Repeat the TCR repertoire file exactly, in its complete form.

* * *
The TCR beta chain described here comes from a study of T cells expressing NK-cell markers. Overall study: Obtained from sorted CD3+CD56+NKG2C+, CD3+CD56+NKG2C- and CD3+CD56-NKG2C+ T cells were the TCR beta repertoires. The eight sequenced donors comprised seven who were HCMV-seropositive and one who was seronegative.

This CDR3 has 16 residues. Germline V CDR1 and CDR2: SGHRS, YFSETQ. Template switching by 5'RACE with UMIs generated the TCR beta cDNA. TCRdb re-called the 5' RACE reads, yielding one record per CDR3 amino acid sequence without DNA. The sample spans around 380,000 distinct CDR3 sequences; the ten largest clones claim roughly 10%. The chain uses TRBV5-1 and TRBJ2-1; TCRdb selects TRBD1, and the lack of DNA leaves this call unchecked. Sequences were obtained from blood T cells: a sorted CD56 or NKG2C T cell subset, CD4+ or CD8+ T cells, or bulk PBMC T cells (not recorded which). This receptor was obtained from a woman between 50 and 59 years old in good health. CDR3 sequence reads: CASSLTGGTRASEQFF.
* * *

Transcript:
The TCR beta chain described here comes from a study of T cells expressing NK-cell markers. Overall study: Obtained from sorted CD3+CD56+NKG2C+, CD3+CD56+NKG2C- and CD3+CD56-NKG2C+ T cells were the TCR beta repertoires. The eight sequenced donors comprised seven who were HCMV-seropositive and one who was seronegative.

This CDR3 has 16 residues. Germline V CDR1 and CDR2: SGHRS, YFSETQ. Template switching by 5'RACE with UMIs generated the TCR beta cDNA. TCRdb re-called the 5' RACE reads, yielding one record per CDR3 amino acid sequence without DNA. The sample spans around 380,000 distinct CDR3 sequences; the ten largest clones claim roughly 10%. The chain uses TRBV5-1 and TRBJ2-1; TCRdb selects TRBD1, and the lack of DNA leaves this call unchecked. Sequences were obtained from blood T cells: a sorted CD56 or NKG2C T cell subset, CD4+ or CD8+ T cells, or bulk PBMC T cells (not recorded which). This receptor was obtained from a woman between 50 and 59 years old in good health. CDR3 sequence reads: CASSLTGGTRASEQFF.